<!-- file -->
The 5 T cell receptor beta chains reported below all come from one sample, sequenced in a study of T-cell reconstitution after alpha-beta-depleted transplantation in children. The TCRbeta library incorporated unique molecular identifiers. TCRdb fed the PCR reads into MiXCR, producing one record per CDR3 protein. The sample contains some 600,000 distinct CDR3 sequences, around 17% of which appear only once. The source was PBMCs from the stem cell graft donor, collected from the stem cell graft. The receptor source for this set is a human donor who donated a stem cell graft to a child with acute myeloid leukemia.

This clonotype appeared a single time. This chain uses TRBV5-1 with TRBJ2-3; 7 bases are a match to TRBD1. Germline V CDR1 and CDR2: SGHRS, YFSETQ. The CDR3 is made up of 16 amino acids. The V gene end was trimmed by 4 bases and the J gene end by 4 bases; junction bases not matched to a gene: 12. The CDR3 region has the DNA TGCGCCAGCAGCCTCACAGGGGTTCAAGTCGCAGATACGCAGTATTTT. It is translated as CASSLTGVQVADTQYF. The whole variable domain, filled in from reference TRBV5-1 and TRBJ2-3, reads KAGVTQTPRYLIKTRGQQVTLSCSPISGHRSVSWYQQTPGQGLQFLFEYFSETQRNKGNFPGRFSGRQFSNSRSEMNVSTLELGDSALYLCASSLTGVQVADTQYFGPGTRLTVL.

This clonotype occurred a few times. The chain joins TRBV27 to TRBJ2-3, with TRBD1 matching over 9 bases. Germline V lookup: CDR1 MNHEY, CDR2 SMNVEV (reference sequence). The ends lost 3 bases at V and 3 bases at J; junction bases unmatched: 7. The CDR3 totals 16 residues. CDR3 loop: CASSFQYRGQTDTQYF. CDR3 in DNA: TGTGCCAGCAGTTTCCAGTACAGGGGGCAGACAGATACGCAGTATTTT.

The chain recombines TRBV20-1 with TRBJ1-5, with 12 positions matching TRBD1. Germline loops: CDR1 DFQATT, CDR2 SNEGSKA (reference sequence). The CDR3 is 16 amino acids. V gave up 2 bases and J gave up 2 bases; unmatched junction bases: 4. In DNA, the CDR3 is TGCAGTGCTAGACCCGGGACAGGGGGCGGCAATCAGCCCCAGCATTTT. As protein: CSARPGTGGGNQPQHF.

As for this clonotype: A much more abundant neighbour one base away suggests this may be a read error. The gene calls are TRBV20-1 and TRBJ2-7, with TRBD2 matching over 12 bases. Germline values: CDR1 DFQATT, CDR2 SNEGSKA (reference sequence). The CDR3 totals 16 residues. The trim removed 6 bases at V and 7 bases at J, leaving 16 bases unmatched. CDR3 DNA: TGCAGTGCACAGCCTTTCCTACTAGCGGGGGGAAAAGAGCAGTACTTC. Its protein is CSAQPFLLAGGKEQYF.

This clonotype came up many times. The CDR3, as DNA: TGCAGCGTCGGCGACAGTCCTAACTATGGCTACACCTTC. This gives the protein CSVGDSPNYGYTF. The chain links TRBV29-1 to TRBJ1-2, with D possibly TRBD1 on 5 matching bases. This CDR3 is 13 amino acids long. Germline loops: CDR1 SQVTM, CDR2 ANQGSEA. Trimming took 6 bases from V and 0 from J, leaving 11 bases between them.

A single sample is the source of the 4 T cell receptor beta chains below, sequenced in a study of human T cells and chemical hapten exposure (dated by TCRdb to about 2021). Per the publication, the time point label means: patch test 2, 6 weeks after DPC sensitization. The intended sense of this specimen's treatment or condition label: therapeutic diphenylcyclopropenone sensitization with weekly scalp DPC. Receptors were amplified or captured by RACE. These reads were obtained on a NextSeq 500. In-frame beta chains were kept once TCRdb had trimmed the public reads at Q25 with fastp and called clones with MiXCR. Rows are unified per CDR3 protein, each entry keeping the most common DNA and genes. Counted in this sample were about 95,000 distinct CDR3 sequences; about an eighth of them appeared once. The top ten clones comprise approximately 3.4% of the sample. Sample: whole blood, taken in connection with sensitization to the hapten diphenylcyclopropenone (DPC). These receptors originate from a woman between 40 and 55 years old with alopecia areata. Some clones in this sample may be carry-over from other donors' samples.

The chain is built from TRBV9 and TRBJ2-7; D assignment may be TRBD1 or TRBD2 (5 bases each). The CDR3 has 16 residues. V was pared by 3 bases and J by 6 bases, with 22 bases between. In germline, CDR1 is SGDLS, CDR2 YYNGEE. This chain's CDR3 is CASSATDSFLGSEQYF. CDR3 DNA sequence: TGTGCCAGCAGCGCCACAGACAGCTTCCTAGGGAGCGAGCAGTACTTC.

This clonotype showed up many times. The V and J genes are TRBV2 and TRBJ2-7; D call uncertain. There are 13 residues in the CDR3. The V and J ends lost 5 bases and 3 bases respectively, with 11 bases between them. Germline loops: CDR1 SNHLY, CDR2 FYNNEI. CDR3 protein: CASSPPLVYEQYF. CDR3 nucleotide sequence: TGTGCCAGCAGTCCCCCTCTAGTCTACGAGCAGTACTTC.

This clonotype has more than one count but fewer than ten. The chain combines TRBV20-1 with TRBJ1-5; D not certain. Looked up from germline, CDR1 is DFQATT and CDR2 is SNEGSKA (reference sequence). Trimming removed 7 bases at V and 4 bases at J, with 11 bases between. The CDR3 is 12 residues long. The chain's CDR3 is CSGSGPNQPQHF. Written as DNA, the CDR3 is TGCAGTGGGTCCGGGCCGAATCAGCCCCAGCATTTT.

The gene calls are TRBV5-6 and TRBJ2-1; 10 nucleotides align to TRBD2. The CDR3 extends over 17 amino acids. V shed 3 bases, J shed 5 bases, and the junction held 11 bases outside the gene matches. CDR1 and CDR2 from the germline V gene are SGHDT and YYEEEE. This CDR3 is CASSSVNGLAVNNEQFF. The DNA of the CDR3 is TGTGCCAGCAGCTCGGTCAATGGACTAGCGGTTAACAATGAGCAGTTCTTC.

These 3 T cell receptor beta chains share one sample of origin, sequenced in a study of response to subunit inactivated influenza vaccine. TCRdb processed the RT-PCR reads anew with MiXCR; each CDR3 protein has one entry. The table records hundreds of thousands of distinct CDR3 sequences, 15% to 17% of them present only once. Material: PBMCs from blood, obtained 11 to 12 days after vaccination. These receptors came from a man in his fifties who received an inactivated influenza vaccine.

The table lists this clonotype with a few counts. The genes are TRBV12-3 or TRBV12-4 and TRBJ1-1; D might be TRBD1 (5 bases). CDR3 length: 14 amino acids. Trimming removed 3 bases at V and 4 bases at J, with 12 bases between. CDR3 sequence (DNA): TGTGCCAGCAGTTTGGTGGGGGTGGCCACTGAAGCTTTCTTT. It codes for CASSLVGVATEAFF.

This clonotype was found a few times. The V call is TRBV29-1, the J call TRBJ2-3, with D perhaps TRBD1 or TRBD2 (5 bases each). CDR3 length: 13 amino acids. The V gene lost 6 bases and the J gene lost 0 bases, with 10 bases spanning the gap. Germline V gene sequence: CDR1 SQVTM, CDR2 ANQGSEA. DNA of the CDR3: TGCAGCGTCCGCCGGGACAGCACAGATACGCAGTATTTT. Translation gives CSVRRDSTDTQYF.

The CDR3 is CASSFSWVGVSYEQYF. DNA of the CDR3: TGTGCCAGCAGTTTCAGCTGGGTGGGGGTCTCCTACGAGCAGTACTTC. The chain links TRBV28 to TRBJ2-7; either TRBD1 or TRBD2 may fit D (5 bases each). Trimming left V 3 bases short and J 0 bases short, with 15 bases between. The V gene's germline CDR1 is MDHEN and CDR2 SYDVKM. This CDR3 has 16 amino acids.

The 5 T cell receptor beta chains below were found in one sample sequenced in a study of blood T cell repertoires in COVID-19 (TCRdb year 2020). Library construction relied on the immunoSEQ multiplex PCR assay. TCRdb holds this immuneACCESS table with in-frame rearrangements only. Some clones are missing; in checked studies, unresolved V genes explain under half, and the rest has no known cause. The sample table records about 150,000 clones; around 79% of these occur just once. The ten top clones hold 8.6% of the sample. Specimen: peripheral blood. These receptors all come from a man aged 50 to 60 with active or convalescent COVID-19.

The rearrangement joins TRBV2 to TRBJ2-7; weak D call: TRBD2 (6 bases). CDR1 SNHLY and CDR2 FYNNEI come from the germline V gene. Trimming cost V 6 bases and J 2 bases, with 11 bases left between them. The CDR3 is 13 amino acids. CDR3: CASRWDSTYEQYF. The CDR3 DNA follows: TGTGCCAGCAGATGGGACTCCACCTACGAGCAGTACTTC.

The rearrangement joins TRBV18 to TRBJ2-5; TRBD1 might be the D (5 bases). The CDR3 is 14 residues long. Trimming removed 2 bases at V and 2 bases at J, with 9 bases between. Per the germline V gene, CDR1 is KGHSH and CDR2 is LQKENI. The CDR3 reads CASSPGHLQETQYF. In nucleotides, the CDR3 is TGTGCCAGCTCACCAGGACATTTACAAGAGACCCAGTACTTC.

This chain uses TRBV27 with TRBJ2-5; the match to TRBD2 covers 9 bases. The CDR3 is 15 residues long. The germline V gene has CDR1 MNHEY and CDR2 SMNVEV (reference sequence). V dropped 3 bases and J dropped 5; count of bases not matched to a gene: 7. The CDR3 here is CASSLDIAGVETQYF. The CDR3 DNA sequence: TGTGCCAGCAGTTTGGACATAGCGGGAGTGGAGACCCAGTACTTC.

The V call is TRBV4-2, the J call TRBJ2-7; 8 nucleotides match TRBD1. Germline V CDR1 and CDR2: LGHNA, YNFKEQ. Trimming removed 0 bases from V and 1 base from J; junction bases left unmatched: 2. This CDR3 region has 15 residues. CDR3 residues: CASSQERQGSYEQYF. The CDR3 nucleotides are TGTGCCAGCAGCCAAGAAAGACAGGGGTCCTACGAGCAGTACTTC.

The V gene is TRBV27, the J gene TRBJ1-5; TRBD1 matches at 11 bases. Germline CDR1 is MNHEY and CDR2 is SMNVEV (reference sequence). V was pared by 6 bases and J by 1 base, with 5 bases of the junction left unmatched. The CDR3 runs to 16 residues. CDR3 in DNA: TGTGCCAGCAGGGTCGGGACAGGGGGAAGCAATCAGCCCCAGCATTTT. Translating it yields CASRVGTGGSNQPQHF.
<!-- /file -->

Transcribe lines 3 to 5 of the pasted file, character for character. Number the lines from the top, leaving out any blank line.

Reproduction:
This clonotype occurred a few times. The chain joins TRBV27 to TRBJ2-3, with TRBD1 matching over 9 bases. Germline V lookup: CDR1 MNHEY, CDR2 SMNVEV (reference sequence). The ends lost 3 bases at V and 3 bases at J; junction bases unmatched: 7. The CDR3 totals 16 residues. CDR3 loop: CASSFQYRGQTDTQYF. CDR3 in DNA: TGTGCCAGCAGTTTCCAGTACAGGGGGCAGACAGATACGCAGTATTTT.

The chain recombines TRBV20-1 with TRBJ1-5, with 12 positions matching TRBD1. Germline loops: CDR1 DFQATT, CDR2 SNEGSKA (reference sequence). The CDR3 is 16 amino acids. V gave up 2 bases and J gave up 2 bases; unmatched junction bases: 4. In DNA, the CDR3 is TGCAGTGCTAGACCCGGGACAGGGGGCGGCAATCAGCCCCAGCATTTT. As protein: CSARPGTGGGNQPQHF.

As for this clonotype: A much more abundant neighbour one base away suggests this may be a read error. The gene calls are TRBV20-1 and TRBJ2-7, with TRBD2 matching over 12 bases. Germline values: CDR1 DFQATT, CDR2 SNEGSKA (reference sequence). The CDR3 totals 16 residues. The trim removed 6 bases at V and 7 bases at J, leaving 16 bases unmatched. CDR3 DNA: TGCAGTGCACAGCCTTTCCTACTAGCGGGGGGAAAAGAGCAGTACTTC. Its protein is CSAQPFLLAGGKEQYF.